I think the last urban clothing lines I wore were Karl Kani and Cross Colors and that was in elementary school. By the time I went to high school I stopped wearing urban brands and wore Guess, Levi’s, Nautica, New York and Company Jeans and other brands like that. It’s not that I thought I was too good for urban clothing lines, it’s just that I wasn’t really into the flashy styles and printed logos anymore.

    But I have to be honest, I think the urban clothing market pretty much turned on itself. When the late 90s rolled around many clothing lines were created by hip hop insiders and rappers or they at least put their images and names on the clothing brands. But after a while, you didn’t hear these rappers talking about their clothes, they were too busy talking about high end designers. Then all of a sudden you looked lame if you were wearing urban clothing cause all the rappers were too busy bragging about blowing stacks on Gucci, Chanel, and Louis. So the audience that tries so hard to emulate the rapper eventually decided that urban brands were not good enough and everyone wanted to go for broke on high end fashion.

    That is not to say that people would not have outgrown those clothing lines anyway, most adult consumers do. But even now the young audience doesn’t want anything to do with urban lines. They have become a lot more fashion savvy or maybe they just want to flash designer labels like these rappers.

    But I will say that I do hope that Sean John can pull through the slump. I am not the biggest Diddy fan but he has certainly had a personal style evolution throughout the years. I do think that it was great to see Sean John entering the high end fashion market and producing clothes that came from the hip hop community but had a more clean and adult look. Hopefully they can get that fashion house on track and back in the spotlight.

    • LN

      So true!!! I didn’t even realize it but you’re right.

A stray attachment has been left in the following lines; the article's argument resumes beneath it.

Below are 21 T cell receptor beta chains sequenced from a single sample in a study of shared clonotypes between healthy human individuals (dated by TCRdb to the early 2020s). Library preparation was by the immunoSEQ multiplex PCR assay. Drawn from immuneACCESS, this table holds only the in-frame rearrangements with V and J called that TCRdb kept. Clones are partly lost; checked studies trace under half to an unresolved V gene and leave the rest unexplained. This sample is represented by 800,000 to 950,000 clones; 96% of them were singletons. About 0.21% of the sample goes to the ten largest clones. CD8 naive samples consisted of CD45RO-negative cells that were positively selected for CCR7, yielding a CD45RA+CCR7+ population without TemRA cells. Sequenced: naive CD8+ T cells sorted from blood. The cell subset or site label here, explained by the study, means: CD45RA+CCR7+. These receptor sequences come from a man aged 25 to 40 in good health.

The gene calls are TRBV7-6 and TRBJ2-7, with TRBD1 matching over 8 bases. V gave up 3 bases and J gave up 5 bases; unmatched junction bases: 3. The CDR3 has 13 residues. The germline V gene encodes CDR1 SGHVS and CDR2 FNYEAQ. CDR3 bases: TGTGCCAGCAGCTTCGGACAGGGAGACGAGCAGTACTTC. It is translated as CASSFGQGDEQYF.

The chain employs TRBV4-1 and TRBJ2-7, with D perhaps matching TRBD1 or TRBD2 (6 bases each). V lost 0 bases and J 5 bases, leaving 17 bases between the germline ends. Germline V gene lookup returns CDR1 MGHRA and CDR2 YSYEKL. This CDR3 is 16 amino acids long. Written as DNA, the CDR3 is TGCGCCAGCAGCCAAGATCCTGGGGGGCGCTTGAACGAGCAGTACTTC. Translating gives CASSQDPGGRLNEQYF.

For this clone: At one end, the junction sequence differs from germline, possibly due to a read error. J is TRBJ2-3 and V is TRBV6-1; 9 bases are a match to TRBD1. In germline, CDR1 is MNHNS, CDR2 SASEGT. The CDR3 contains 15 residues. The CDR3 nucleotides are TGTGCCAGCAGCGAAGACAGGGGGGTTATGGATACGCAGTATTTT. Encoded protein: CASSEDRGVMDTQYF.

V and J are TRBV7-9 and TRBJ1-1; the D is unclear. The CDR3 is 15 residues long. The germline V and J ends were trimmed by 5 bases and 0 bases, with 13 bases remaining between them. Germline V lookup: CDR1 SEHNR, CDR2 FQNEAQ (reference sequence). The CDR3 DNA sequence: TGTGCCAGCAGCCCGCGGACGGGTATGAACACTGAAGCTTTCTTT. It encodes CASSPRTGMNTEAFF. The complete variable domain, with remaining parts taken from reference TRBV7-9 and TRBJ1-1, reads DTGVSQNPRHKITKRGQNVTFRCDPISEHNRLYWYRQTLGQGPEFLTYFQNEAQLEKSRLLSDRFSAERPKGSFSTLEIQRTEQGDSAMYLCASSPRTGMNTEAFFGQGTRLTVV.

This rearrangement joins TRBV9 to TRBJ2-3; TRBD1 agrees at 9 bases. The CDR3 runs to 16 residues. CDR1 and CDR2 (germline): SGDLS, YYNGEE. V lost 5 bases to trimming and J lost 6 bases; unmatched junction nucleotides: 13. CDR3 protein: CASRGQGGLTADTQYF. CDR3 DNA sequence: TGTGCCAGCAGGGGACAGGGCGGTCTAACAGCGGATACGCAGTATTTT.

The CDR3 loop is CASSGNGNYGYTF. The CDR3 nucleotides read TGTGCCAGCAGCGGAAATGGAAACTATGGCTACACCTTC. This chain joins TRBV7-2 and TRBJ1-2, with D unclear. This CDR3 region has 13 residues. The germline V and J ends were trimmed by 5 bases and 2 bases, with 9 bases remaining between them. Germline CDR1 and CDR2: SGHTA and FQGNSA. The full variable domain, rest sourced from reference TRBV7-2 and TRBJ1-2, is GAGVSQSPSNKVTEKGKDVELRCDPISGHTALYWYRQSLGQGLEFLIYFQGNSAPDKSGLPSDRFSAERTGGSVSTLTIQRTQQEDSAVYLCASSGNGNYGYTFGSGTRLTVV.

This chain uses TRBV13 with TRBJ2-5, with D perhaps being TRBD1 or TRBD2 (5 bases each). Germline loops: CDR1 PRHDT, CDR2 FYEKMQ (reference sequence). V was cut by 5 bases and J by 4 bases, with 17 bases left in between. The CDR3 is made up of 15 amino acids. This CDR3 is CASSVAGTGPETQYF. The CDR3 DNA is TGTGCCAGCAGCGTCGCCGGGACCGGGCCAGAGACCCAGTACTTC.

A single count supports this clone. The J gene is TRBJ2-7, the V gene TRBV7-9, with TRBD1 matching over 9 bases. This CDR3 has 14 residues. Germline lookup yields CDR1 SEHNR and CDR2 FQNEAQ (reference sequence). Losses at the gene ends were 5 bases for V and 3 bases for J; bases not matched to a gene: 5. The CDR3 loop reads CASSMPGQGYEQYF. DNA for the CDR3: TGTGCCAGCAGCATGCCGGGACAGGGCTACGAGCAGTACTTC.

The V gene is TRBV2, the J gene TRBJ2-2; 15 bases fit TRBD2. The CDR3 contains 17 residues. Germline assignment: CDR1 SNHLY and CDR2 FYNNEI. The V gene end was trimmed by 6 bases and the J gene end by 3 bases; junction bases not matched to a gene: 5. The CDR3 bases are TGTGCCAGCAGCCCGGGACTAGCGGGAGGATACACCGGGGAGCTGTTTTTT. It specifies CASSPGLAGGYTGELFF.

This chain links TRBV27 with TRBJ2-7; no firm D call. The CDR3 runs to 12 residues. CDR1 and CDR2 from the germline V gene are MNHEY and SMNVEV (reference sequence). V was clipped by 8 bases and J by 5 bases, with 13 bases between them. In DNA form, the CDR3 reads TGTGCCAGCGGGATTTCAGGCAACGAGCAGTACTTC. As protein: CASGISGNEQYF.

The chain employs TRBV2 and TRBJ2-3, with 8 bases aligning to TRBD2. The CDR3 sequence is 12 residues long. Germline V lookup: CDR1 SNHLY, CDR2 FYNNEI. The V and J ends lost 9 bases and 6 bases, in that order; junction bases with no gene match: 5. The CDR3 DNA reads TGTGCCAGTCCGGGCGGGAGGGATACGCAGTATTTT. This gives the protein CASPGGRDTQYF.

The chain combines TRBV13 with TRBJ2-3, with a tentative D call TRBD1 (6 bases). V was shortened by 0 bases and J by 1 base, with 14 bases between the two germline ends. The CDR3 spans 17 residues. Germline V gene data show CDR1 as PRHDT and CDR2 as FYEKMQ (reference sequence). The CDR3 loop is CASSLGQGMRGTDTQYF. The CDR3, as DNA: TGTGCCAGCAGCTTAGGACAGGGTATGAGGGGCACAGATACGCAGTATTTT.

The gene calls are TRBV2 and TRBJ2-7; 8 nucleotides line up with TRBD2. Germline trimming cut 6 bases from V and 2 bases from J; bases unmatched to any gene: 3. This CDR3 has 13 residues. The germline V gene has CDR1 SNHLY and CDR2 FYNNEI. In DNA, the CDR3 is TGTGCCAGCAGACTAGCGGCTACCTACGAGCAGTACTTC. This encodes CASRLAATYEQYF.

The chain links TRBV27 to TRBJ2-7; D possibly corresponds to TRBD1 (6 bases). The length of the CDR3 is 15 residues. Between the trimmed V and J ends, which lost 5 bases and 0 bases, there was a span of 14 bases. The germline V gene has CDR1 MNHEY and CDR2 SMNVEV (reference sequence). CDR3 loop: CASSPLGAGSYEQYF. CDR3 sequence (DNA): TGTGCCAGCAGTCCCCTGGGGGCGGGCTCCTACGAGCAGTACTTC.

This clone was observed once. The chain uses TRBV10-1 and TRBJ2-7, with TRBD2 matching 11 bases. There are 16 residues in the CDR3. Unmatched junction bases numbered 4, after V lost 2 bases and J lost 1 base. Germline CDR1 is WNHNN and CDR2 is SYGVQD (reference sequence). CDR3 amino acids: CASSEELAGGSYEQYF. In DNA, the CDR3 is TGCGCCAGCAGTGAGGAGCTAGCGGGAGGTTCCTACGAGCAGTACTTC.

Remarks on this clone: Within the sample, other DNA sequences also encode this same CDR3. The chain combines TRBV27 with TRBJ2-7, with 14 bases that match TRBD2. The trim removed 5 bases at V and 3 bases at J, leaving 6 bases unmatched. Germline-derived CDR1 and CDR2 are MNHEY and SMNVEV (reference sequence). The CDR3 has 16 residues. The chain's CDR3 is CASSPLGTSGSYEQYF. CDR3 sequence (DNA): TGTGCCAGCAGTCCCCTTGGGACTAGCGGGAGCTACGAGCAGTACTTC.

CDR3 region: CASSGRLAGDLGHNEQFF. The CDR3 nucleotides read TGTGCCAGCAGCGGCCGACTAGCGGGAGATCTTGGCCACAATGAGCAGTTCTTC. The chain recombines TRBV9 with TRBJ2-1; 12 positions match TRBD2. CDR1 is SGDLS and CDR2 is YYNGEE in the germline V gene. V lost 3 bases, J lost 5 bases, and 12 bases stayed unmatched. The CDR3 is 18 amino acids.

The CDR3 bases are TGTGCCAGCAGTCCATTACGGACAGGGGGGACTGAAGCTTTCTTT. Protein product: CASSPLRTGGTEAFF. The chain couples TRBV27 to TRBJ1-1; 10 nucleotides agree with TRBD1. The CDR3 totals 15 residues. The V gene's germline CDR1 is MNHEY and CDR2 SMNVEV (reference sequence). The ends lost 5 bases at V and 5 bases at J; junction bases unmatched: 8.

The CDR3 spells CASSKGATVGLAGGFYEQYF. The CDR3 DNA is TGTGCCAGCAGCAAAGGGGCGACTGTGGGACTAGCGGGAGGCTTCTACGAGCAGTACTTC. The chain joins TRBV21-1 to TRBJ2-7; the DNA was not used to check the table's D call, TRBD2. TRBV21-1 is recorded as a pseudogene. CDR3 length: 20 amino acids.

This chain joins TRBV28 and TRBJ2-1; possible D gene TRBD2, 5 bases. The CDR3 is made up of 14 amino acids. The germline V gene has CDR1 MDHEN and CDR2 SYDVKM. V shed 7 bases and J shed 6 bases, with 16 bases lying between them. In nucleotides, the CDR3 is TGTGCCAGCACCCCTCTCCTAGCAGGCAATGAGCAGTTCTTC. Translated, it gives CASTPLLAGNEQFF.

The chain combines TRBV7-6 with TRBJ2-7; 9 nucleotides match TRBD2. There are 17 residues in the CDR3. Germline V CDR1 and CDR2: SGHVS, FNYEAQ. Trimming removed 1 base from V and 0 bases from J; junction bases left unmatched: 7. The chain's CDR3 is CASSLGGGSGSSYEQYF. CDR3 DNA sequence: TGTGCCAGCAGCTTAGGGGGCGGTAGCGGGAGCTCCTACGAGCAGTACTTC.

• Amber

    I blame the fall of urban brands on fast fashion/The Quick Response model(google it). Places like Forever 21 and H&M can create trendy pieces quick and cheap, which stole the urban fashion market’s nice of making trendy clothes. In the recession, what black teens do you know that were willing to pay $40 for a Baby Phat/Rocawear tee? Also, look at what Black celebrities are wearing these days, it’s far from the flashy/overworked styles these urban brands are serving up.

    Honestly, I don’t think Rocawear can re-position the brand without a name change. I’ll always associate them with rhinestone embellished jean pockets and the big RW logo.

    • Amber


    • Amura

      u crazy!!!! my boo still rocks rocawear hard!!! he got a couple of suits, button downs, polo fits. jeann, the whole nine. he is a die hard fan and loves the fact that Jay-Z has grown his line with his age.

      yall must not have seen some of his stuff!!! it’ll put these thousand $ styles to shame.

      but on another note. how u gone have a clothing line but only talk about high end stuff. why would people WANT to rock ur stuff when u dont?!?!?!?! lol that’s y Roc-a-wear is still relevant. he may not wear it all the time, but he wears them. Also, didnt he sell the company???? oh well, he still getting paid cuz know he’s the spokesmodel!!!!!!!

      oooooo n Dereon’s urban line is done, but the coutour faction is still thriving. All Bey has to do is get rid of (condense) the fluer de lis, n she’ll b fine. that symbol makes the clothes look cheap.